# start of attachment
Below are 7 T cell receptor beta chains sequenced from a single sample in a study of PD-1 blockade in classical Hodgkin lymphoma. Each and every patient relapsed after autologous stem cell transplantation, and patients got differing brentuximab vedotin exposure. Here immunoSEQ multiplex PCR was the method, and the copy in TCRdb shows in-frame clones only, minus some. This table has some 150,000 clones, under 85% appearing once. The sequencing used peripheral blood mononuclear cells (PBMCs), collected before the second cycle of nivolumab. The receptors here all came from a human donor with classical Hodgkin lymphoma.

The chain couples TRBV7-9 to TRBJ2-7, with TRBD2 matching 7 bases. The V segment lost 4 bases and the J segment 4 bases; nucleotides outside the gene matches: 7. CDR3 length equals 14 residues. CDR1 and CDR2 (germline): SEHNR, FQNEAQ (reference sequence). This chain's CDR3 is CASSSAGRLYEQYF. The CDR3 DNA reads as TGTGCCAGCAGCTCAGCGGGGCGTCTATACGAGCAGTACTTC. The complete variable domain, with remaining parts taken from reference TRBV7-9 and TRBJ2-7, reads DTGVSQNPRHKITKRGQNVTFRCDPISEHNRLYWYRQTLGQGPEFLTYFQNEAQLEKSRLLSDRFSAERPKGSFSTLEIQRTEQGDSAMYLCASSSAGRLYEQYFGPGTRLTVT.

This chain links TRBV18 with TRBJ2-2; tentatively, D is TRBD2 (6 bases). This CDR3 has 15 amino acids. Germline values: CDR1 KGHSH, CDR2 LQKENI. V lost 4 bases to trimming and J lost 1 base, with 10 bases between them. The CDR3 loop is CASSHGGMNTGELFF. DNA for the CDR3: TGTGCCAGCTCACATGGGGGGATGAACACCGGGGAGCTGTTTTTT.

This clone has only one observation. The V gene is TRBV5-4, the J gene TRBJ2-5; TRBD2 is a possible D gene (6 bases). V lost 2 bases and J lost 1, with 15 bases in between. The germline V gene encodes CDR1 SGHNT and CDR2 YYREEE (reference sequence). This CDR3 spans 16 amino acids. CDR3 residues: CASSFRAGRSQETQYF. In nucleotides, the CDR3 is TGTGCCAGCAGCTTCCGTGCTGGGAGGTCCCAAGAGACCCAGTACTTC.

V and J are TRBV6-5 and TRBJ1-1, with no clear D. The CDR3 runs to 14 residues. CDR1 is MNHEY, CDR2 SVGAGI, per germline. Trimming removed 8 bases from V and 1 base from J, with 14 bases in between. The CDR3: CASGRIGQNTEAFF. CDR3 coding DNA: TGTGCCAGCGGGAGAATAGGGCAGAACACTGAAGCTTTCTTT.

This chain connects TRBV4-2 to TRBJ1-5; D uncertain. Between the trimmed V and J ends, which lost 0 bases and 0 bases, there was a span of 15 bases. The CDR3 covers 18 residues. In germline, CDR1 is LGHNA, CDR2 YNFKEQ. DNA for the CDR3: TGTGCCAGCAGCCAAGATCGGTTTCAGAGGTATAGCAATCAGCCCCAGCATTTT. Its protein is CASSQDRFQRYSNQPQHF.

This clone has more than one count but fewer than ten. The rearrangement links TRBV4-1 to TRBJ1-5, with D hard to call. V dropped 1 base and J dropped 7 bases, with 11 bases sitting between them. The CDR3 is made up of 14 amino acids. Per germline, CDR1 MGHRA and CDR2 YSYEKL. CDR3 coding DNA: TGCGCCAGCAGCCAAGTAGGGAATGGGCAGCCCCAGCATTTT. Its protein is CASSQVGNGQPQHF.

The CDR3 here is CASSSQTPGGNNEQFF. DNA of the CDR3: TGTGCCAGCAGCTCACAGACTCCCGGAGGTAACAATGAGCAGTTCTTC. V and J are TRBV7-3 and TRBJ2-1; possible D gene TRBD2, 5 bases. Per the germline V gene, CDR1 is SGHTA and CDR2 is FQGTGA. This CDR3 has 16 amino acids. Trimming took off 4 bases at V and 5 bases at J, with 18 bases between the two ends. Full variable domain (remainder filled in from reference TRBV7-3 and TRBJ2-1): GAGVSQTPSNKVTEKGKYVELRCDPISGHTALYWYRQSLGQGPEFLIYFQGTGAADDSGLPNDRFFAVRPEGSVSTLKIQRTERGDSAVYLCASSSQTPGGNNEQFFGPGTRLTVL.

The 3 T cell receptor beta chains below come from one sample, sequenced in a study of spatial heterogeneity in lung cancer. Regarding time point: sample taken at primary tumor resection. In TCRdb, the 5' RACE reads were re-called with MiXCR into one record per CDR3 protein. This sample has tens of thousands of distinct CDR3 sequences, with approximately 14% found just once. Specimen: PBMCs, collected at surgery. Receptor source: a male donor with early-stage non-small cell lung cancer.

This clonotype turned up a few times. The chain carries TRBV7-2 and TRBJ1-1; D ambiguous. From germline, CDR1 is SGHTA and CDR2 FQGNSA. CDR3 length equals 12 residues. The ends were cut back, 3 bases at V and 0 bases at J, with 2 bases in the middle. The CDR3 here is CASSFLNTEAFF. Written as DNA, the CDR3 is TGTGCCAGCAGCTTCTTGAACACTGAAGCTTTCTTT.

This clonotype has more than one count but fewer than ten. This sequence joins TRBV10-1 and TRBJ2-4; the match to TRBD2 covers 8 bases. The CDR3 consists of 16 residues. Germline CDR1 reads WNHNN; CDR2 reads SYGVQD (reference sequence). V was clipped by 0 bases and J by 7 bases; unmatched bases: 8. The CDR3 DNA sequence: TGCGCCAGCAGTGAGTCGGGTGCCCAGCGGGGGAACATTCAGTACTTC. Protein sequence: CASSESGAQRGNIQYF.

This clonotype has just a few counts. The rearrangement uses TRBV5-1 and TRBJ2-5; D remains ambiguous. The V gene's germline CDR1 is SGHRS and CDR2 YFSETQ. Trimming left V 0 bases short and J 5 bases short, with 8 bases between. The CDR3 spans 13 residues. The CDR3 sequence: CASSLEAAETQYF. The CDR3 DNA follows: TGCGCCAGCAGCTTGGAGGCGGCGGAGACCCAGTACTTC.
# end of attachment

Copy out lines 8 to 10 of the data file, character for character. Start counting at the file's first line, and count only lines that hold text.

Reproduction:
The CDR3 here is CASSSQTPGGNNEQFF. DNA of the CDR3: TGTGCCAGCAGCTCACAGACTCCCGGAGGTAACAATGAGCAGTTCTTC. V and J are TRBV7-3 and TRBJ2-1; possible D gene TRBD2, 5 bases. Per the germline V gene, CDR1 is SGHTA and CDR2 is FQGTGA. This CDR3 has 16 amino acids. Trimming took off 4 bases at V and 5 bases at J, with 18 bases between the two ends. Full variable domain (remainder filled in from reference TRBV7-3 and TRBJ2-1): GAGVSQTPSNKVTEKGKYVELRCDPISGHTALYWYRQSLGQGPEFLIYFQGTGAADDSGLPNDRFFAVRPEGSVSTLKIQRTERGDSAVYLCASSSQTPGGNNEQFFGPGTRLTVL.

The 3 T cell receptor beta chains below come from one sample, sequenced in a study of spatial heterogeneity in lung cancer. Regarding time point: sample taken at primary tumor resection. In TCRdb, the 5' RACE reads were re-called with MiXCR into one record per CDR3 protein. This sample has tens of thousands of distinct CDR3 sequences, with approximately 14% found just once. Specimen: PBMCs, collected at surgery. Receptor source: a male donor with early-stage non-small cell lung cancer.

This clonotype turned up a few times. The chain carries TRBV7-2 and TRBJ1-1; D ambiguous. From germline, CDR1 is SGHTA and CDR2 FQGNSA. CDR3 length equals 12 residues. The ends were cut back, 3 bases at V and 0 bases at J, with 2 bases in the middle. The CDR3 here is CASSFLNTEAFF. Written as DNA, the CDR3 is TGTGCCAGCAGCTTCTTGAACACTGAAGCTTTCTTT.